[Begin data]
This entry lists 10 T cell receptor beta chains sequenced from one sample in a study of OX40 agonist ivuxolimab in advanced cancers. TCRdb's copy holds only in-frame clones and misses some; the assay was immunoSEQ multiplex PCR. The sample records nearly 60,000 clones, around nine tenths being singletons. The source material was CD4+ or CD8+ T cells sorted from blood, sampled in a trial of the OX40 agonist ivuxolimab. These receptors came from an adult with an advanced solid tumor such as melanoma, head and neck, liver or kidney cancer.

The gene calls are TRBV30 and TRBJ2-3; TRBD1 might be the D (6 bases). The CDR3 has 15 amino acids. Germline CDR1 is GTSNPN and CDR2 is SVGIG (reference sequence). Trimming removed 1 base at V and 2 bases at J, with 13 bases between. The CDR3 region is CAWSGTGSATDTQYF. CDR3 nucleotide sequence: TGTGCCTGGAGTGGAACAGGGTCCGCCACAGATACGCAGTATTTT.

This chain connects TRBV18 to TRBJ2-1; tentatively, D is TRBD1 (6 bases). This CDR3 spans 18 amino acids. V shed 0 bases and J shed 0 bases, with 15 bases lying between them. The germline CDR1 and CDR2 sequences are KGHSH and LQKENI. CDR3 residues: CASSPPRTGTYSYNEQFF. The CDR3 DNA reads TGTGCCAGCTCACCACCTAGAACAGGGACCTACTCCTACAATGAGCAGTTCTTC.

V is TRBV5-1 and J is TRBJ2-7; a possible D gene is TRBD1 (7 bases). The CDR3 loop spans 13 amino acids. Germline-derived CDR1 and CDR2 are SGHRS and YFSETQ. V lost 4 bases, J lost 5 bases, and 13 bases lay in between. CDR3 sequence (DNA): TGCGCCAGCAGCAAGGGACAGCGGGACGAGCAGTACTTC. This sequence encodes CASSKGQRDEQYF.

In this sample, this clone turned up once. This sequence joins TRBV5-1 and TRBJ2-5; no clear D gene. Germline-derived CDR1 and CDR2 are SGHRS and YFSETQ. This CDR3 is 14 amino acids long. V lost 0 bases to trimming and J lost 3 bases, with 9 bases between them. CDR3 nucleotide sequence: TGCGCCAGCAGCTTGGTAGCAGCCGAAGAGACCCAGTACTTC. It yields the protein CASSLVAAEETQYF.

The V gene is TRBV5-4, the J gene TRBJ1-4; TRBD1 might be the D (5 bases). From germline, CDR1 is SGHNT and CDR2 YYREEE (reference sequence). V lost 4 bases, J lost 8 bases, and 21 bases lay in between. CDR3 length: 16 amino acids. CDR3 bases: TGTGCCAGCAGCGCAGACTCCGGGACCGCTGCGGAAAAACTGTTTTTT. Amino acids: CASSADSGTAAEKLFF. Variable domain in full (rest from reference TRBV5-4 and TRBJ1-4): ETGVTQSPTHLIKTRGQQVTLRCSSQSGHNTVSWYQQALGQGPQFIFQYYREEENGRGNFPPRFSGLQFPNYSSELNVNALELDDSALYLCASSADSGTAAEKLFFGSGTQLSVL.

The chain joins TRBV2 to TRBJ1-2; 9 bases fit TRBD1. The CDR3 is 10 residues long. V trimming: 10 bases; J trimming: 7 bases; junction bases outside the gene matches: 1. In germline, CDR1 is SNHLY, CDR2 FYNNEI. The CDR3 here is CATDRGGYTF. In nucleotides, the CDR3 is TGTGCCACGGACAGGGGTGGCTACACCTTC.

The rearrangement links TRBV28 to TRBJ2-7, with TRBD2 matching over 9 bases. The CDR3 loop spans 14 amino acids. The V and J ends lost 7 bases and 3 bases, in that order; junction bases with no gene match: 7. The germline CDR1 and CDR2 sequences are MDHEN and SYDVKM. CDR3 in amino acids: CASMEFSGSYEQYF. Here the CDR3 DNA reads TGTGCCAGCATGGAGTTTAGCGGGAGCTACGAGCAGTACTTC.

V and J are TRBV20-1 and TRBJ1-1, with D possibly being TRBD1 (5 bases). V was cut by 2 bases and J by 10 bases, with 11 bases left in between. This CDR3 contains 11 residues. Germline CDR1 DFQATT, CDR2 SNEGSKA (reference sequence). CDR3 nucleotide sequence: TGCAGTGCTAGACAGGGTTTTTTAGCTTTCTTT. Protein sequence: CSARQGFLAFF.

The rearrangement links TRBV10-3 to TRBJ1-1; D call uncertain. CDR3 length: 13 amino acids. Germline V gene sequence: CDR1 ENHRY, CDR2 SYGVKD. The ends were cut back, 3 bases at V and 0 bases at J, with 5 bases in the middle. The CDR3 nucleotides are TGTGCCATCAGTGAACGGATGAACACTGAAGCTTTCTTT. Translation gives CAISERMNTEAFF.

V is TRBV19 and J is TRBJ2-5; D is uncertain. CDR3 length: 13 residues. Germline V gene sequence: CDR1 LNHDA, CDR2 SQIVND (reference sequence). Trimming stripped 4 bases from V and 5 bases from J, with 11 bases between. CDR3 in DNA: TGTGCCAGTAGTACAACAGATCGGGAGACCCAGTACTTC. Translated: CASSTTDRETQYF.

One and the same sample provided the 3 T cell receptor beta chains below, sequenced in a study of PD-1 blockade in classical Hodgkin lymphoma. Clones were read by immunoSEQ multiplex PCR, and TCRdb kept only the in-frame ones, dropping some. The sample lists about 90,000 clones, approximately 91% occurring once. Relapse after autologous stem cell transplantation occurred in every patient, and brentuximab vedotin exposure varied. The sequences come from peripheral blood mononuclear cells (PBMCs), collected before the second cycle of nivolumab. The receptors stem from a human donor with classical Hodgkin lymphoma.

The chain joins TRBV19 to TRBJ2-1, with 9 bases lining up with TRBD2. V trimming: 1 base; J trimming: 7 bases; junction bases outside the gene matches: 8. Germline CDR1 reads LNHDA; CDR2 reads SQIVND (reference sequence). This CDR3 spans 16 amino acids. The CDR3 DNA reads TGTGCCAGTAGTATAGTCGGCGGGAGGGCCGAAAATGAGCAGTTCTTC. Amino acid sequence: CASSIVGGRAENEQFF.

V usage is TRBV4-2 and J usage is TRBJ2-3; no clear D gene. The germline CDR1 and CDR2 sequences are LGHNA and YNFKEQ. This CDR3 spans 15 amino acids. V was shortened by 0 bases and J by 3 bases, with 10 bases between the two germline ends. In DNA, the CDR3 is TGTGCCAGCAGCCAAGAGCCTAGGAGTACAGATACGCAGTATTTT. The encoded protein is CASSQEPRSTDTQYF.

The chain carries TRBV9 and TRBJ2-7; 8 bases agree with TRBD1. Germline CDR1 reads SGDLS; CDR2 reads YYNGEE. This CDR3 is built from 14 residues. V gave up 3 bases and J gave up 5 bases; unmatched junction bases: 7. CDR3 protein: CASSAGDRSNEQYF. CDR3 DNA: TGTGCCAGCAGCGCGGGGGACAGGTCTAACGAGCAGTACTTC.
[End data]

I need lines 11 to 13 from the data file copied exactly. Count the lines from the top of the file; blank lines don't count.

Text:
V is TRBV19 and J is TRBJ2-5; D is uncertain. CDR3 length: 13 residues. Germline V gene sequence: CDR1 LNHDA, CDR2 SQIVND (reference sequence). Trimming stripped 4 bases from V and 5 bases from J, with 11 bases between. CDR3 in DNA: TGTGCCAGTAGTACAACAGATCGGGAGACCCAGTACTTC. Translated: CASSTTDRETQYF.

One and the same sample provided the 3 T cell receptor beta chains below, sequenced in a study of PD-1 blockade in classical Hodgkin lymphoma. Clones were read by immunoSEQ multiplex PCR, and TCRdb kept only the in-frame ones, dropping some. The sample lists about 90,000 clones, approximately 91% occurring once. Relapse after autologous stem cell transplantation occurred in every patient, and brentuximab vedotin exposure varied. The sequences come from peripheral blood mononuclear cells (PBMCs), collected before the second cycle of nivolumab. The receptors stem from a human donor with classical Hodgkin lymphoma.

The chain joins TRBV19 to TRBJ2-1, with 9 bases lining up with TRBD2. V trimming: 1 base; J trimming: 7 bases; junction bases outside the gene matches: 8. Germline CDR1 reads LNHDA; CDR2 reads SQIVND (reference sequence). This CDR3 spans 16 amino acids. The CDR3 DNA reads TGTGCCAGTAGTATAGTCGGCGGGAGGGCCGAAAATGAGCAGTTCTTC. Amino acid sequence: CASSIVGGRAENEQFF.